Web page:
0

This works as expected

$> cat ./readfromstdin.sh
echo reading
cat /dev/stdin

$> echo hello | ./readfromstdin.sh
reading
hello

I am trying to achieve something similar without a temporary file. My first attempt was

echo hello | (echo cat /dev/stdin|sh)

which did not work. With a heredoc it did not work either (though I am not sure what the right syntax would be:

echo hello | (cat << EOF | sh
cat /dev/stdin
EOF)
pipe cmdsubst pipe heredoc>

Is it possible to read from stdin using a script piped to the shell?

  • 1
    I think you are looking for echo hello | sh -c 'echo reading; cat /dev/stdin' ? – Sundeep Apr 19 '17 at 9:15
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    It might help if you explained why you want to do this. This feels like it could be an XY problem, so explaining what your final objective is might get you more useful answers. For example, why don't you just use read instead of fiddling with /dev/stdin? – terdon Apr 19 '17 at 9:23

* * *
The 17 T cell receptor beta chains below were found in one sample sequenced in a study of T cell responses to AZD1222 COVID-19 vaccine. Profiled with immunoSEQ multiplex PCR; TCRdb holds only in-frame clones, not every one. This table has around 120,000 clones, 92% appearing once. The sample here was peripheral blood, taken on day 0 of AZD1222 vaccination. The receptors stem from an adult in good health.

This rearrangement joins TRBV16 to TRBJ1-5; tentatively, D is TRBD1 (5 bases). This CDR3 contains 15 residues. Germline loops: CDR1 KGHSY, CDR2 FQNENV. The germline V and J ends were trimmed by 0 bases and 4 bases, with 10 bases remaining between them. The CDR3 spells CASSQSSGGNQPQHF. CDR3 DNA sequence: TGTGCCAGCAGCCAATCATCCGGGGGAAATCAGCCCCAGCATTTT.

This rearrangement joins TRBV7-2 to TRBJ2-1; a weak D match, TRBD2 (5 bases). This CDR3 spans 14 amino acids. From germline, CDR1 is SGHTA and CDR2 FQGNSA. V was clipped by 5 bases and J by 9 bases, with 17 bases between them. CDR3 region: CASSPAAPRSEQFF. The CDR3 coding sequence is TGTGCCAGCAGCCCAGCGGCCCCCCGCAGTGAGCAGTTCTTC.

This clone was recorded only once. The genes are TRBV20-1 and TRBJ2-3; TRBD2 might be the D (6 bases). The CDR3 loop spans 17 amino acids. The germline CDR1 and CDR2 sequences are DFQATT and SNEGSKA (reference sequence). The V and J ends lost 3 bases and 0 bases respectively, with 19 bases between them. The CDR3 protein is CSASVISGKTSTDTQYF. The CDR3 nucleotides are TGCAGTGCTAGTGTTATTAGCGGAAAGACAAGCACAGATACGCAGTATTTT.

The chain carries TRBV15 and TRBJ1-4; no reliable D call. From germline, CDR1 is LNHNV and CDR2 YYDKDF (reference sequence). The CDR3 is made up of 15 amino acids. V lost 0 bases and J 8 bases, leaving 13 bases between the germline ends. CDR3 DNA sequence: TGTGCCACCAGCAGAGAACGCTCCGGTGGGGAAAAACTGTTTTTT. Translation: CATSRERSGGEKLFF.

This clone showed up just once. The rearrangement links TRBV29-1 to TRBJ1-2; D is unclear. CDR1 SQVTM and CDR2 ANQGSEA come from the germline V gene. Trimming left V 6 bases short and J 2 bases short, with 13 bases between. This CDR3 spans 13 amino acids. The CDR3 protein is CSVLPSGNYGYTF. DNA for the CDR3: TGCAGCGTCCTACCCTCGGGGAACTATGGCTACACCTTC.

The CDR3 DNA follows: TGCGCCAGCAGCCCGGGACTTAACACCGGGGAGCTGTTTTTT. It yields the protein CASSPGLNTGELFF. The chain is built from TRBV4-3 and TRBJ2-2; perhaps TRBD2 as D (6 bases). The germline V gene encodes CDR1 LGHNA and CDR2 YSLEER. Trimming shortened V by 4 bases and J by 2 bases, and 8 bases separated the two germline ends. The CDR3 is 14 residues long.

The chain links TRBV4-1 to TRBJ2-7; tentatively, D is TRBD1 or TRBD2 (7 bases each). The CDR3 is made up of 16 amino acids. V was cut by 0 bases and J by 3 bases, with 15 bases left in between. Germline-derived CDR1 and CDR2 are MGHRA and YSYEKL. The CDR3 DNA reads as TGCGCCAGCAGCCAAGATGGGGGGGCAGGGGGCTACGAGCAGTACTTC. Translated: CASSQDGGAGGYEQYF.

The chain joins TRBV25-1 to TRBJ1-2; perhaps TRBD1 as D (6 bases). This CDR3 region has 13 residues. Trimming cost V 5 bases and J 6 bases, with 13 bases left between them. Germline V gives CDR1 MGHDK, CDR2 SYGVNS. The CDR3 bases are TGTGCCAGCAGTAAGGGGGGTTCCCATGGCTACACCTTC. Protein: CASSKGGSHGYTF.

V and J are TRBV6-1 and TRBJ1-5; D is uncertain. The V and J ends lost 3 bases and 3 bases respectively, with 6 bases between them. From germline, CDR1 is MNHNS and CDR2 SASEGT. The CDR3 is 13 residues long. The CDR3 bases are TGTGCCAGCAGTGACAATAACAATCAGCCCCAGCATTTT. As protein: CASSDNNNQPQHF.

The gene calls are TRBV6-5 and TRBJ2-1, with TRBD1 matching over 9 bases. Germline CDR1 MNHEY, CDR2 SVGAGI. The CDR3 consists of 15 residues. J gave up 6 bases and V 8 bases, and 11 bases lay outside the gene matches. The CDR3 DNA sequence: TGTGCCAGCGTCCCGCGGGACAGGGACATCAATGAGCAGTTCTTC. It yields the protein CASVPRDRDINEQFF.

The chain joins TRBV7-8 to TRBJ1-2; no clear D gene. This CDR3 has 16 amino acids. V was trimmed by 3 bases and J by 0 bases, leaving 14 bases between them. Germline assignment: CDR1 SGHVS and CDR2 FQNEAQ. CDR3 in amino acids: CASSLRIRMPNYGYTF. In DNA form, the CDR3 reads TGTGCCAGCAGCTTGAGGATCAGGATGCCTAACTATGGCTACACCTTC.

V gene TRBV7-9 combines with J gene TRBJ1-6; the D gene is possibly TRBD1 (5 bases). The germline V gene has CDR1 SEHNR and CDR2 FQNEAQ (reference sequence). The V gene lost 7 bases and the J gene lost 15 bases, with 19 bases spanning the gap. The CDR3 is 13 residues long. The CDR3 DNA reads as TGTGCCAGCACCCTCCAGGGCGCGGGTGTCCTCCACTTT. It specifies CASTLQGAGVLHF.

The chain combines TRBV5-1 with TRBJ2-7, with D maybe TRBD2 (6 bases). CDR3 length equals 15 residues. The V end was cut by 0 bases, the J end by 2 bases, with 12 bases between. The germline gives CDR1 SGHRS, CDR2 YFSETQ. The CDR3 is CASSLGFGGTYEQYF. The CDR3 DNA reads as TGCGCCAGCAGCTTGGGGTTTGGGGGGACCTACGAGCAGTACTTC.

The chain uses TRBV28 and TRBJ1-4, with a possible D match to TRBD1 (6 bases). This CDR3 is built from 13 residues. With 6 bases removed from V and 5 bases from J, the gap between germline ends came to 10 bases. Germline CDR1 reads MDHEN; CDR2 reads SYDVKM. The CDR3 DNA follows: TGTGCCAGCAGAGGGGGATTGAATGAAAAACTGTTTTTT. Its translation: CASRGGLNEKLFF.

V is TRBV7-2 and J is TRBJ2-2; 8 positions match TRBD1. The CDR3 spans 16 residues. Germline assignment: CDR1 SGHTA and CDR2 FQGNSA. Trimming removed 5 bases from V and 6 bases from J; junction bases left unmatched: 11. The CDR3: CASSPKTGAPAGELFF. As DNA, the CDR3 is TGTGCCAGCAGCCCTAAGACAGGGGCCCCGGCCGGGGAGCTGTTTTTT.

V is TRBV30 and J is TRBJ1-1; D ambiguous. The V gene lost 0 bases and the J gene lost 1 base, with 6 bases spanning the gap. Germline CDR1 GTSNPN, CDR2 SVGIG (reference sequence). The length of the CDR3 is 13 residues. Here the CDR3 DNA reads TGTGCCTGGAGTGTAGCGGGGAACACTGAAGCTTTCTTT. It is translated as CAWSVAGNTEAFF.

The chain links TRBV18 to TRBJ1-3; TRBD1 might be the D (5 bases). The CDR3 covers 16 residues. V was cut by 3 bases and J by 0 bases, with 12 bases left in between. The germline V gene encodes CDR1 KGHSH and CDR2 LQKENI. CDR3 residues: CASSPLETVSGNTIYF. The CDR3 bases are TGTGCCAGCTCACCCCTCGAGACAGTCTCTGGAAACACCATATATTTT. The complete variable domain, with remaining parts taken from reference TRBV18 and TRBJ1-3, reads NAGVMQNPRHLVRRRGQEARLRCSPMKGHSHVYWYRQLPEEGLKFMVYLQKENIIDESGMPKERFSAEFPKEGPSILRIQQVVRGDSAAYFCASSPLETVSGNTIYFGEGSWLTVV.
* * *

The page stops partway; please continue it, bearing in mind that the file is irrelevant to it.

1

You can do what you describe relatively easily by piping to a subshell:

$ echo hello | ( echo reading; cat /dev/stdin )
reading
hello

I admit I can't really imagine any use case for this though. Why not just do:

$ echo hello | ( echo reading; read var; echo "$var")
reading
hello

That way you have the stdin contents saved as a variable and can manipulate them at your leisure.

0
$ echo 'world' |  { echo 'hello'; cat }
hello
world

There's no need to explicitly give /dev/stdin to cat as that is what cat operates on by default if no other operands are given.

In your own code, it looks as if you want to pass a command rather than a string to output. That's how I interpret the presence of sh in the code anyway. I'm not entirely sure you need that though.

The problem you're having with doing that is due to feeding the script to sh on its standard input. The standard input will thus be reserved for commands, so piping a string into it won't work.

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